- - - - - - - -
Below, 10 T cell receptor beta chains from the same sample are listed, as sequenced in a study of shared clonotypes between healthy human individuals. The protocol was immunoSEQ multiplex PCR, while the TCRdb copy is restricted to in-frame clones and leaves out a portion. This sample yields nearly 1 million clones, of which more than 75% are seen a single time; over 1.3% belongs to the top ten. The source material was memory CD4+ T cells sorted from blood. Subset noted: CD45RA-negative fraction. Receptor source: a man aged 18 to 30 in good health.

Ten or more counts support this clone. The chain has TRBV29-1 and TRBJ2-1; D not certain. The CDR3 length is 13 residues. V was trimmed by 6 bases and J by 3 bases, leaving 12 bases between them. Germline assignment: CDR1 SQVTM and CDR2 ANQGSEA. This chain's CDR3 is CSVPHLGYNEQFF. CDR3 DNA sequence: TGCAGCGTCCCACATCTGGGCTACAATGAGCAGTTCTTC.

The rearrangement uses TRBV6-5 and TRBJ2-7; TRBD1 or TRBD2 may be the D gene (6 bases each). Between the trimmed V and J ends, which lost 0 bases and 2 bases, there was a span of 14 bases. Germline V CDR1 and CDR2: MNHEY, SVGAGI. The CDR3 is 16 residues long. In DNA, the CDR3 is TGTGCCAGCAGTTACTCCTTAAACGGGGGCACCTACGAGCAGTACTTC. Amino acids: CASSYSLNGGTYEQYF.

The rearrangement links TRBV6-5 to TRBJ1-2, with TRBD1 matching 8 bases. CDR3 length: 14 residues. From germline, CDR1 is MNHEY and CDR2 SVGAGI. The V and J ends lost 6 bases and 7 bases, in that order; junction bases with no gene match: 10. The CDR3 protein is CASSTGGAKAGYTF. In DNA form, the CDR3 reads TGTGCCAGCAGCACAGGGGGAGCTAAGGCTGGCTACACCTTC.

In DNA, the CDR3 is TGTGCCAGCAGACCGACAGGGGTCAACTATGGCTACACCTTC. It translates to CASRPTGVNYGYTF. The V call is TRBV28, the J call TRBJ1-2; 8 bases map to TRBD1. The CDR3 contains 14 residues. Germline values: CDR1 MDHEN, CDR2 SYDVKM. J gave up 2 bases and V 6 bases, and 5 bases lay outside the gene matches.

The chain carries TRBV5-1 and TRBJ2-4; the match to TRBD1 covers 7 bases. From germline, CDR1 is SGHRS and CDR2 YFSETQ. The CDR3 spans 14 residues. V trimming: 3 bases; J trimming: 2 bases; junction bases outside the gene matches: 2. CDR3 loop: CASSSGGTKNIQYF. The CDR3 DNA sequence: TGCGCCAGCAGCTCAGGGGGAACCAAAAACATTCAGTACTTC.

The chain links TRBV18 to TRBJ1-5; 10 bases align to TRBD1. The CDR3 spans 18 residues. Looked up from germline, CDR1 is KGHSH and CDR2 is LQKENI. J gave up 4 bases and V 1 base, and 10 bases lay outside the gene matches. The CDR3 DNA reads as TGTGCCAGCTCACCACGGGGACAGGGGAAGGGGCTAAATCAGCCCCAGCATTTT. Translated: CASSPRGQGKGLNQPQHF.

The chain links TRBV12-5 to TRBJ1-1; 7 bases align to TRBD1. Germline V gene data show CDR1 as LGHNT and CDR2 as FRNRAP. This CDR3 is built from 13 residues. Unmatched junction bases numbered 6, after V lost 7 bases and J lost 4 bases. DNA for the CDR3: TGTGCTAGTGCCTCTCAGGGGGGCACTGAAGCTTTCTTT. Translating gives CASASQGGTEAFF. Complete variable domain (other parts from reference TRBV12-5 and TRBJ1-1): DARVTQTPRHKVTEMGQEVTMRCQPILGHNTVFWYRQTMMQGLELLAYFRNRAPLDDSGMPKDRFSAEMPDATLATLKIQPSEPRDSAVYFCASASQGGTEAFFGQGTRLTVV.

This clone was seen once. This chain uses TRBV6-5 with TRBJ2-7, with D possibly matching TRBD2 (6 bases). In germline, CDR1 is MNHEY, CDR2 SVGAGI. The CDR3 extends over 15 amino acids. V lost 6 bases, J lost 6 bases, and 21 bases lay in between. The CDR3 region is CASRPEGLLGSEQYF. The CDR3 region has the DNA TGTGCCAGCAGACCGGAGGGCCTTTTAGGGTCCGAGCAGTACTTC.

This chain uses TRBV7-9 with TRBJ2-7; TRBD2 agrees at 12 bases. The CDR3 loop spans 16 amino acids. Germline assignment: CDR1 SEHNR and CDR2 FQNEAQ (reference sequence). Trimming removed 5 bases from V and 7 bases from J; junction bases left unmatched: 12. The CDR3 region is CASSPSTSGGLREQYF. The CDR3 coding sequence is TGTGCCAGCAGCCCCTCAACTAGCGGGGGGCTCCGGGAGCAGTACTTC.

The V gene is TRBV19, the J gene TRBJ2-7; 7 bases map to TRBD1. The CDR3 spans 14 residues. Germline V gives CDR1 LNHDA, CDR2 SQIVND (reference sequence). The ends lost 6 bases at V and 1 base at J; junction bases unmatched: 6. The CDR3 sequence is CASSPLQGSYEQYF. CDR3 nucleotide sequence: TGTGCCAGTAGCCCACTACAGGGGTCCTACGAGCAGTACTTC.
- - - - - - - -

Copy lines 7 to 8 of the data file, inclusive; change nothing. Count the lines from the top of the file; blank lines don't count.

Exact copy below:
The chain links TRBV18 to TRBJ1-5; 10 bases align to TRBD1. The CDR3 spans 18 residues. Looked up from germline, CDR1 is KGHSH and CDR2 is LQKENI. J gave up 4 bases and V 1 base, and 10 bases lay outside the gene matches. The CDR3 DNA reads as TGTGCCAGCTCACCACGGGGACAGGGGAAGGGGCTAAATCAGCCCCAGCATTTT. Translated: CASSPRGQGKGLNQPQHF.

The chain links TRBV12-5 to TRBJ1-1; 7 bases align to TRBD1. Germline V gene data show CDR1 as LGHNT and CDR2 as FRNRAP. This CDR3 is built from 13 residues. Unmatched junction bases numbered 6, after V lost 7 bases and J lost 4 bases. DNA for the CDR3: TGTGCTAGTGCCTCTCAGGGGGGCACTGAAGCTTTCTTT. Translating gives CASASQGGTEAFF. Complete variable domain (other parts from reference TRBV12-5 and TRBJ1-1): DARVTQTPRHKVTEMGQEVTMRCQPILGHNTVFWYRQTMMQGLELLAYFRNRAPLDDSGMPKDRFSAEMPDATLATLKIQPSEPRDSAVYFCASASQGGTEAFFGQGTRLTVV.